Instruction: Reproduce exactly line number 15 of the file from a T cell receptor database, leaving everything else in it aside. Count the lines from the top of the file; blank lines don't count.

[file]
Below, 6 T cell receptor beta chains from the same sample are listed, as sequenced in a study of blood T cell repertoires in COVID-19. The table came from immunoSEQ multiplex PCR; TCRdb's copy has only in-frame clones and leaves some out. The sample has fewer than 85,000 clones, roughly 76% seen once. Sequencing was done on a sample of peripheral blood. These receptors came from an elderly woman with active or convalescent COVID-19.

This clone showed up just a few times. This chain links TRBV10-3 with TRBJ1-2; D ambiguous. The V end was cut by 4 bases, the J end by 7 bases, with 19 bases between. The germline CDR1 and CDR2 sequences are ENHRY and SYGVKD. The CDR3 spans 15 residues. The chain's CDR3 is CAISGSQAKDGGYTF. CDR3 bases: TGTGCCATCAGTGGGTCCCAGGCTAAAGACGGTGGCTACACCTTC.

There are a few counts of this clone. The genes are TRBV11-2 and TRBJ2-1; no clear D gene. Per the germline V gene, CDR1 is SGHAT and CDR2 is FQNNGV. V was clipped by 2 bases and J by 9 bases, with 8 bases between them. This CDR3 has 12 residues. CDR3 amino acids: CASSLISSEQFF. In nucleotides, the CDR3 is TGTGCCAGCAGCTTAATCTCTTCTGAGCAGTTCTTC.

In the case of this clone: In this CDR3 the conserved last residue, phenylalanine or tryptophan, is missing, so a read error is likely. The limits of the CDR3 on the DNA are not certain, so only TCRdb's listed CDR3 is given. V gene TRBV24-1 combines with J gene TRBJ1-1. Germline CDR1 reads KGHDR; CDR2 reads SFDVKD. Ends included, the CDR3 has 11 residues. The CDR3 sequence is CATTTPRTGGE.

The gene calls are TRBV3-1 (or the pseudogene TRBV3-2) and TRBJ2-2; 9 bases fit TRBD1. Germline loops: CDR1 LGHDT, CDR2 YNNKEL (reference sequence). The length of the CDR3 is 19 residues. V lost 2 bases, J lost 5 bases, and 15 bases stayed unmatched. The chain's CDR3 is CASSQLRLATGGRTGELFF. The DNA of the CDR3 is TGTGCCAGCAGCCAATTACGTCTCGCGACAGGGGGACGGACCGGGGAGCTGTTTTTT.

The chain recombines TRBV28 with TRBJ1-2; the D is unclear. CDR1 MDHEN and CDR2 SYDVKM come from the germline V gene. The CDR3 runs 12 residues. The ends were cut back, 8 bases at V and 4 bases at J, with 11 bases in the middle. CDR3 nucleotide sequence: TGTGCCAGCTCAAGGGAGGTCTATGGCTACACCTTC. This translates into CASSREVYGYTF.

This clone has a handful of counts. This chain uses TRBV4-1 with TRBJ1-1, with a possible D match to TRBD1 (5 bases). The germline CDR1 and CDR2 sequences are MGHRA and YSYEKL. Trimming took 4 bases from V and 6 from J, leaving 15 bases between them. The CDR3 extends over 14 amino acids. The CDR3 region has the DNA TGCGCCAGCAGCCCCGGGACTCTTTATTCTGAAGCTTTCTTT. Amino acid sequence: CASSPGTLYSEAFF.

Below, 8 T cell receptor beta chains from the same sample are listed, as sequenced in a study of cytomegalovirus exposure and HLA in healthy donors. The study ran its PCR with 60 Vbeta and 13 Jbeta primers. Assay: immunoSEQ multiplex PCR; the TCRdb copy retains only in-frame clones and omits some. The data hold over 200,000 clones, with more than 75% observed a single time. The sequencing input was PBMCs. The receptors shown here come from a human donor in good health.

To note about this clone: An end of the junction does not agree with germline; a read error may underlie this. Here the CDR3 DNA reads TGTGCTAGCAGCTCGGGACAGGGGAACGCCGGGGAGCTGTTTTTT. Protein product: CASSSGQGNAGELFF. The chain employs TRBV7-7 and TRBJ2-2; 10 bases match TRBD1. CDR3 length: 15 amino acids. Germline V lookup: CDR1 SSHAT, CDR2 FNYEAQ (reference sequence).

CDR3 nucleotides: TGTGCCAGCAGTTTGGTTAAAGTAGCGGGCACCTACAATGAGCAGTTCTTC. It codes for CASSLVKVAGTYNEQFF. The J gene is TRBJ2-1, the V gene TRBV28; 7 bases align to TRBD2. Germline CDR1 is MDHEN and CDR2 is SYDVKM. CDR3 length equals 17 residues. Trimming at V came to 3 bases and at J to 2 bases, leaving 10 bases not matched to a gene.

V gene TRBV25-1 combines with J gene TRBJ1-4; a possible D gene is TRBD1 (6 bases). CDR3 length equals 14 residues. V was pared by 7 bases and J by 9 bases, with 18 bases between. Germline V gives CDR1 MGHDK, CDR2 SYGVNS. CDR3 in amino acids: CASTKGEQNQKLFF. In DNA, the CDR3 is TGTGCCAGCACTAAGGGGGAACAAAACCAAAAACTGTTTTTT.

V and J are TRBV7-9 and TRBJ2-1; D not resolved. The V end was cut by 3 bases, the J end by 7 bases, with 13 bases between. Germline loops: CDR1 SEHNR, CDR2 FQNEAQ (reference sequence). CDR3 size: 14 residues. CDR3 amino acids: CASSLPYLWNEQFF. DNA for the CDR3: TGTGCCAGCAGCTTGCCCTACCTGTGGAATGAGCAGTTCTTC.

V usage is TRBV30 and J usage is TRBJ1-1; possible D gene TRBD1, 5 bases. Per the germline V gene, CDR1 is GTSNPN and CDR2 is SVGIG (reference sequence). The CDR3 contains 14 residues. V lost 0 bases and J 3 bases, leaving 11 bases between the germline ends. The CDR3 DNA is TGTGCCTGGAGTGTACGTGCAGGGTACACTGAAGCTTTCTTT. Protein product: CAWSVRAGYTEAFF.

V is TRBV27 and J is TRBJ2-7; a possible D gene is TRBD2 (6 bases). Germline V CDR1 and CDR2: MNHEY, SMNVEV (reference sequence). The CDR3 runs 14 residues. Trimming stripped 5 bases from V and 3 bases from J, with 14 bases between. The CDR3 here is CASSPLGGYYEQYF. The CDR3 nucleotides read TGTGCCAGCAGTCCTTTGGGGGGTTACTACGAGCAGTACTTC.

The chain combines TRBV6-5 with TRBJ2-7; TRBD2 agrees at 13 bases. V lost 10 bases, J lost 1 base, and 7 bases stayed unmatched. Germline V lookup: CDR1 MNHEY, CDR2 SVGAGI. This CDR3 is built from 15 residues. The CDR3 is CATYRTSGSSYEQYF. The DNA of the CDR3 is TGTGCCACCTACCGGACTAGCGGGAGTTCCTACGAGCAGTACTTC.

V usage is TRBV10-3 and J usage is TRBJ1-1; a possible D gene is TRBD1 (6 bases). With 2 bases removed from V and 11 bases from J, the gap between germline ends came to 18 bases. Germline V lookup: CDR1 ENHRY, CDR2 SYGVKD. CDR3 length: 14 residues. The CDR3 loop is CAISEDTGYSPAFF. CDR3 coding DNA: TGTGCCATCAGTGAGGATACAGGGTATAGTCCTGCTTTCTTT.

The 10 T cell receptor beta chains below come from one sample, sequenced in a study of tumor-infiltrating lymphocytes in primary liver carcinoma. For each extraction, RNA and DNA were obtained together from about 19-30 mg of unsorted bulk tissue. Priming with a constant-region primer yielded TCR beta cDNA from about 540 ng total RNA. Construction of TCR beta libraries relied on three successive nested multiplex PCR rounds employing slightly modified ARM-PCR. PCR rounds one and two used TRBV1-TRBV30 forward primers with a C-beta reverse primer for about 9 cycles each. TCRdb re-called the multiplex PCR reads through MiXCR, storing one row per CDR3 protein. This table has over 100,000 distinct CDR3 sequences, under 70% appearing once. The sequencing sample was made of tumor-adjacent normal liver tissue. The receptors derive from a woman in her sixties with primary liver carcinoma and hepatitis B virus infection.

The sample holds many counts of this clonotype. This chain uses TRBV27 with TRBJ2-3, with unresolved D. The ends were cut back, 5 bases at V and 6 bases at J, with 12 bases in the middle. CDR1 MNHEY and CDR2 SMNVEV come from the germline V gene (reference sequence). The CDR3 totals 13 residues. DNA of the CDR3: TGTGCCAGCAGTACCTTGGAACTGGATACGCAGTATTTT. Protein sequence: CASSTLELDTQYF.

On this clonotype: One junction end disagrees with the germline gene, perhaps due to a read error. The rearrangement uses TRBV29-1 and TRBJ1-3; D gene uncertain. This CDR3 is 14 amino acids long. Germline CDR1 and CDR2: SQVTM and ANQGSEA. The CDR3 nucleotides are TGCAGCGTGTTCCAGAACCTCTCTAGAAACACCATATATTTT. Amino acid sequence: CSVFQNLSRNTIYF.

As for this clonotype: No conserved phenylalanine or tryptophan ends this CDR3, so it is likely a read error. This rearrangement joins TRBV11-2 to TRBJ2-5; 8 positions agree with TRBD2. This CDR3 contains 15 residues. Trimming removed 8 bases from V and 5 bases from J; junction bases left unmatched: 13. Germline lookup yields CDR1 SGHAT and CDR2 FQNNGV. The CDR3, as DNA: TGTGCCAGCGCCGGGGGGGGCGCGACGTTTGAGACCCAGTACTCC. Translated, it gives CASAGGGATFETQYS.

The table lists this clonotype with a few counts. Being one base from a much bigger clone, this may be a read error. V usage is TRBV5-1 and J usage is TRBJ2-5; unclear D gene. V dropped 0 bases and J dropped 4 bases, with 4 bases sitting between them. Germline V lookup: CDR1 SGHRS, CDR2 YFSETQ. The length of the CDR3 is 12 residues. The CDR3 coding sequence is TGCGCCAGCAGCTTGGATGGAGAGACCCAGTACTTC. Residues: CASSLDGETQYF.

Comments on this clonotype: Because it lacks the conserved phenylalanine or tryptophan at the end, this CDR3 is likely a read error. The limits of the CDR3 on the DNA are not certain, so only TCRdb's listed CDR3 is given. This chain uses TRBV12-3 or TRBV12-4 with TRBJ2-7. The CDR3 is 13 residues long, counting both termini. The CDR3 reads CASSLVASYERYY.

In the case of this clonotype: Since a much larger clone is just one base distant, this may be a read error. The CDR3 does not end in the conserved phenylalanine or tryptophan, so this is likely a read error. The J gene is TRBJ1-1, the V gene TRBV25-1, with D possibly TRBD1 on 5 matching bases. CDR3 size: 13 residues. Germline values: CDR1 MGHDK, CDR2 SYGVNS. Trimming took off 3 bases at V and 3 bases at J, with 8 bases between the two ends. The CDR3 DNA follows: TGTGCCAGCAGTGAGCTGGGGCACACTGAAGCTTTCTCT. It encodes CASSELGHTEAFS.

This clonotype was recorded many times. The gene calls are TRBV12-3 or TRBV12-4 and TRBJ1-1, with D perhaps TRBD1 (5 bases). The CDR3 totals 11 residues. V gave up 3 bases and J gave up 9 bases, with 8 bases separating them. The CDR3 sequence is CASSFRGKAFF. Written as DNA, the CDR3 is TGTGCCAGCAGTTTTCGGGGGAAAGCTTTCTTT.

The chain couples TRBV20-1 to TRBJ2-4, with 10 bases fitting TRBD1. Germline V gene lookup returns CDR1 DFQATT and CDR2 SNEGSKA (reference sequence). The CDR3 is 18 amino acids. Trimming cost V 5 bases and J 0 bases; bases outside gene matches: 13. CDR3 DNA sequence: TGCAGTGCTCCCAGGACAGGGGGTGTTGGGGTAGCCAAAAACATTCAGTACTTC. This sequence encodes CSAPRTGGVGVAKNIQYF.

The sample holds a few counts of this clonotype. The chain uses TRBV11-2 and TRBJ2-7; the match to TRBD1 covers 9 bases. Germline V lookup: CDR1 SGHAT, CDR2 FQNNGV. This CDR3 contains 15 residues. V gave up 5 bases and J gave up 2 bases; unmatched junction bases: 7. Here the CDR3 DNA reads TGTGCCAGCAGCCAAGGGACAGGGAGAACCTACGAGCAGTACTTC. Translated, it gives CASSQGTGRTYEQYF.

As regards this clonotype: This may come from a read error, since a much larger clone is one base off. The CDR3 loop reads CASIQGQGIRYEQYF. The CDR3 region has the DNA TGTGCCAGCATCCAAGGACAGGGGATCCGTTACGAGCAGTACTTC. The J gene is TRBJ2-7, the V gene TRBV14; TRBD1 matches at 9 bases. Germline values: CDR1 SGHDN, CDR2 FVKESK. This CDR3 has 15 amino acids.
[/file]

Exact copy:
The chain combines TRBV6-5 with TRBJ2-7; TRBD2 agrees at 13 bases. V lost 10 bases, J lost 1 base, and 7 bases stayed unmatched. Germline V lookup: CDR1 MNHEY, CDR2 SVGAGI. This CDR3 is built from 15 residues. The CDR3 is CATYRTSGSSYEQYF. The DNA of the CDR3 is TGTGCCACCTACCGGACTAGCGGGAGTTCCTACGAGCAGTACTTC.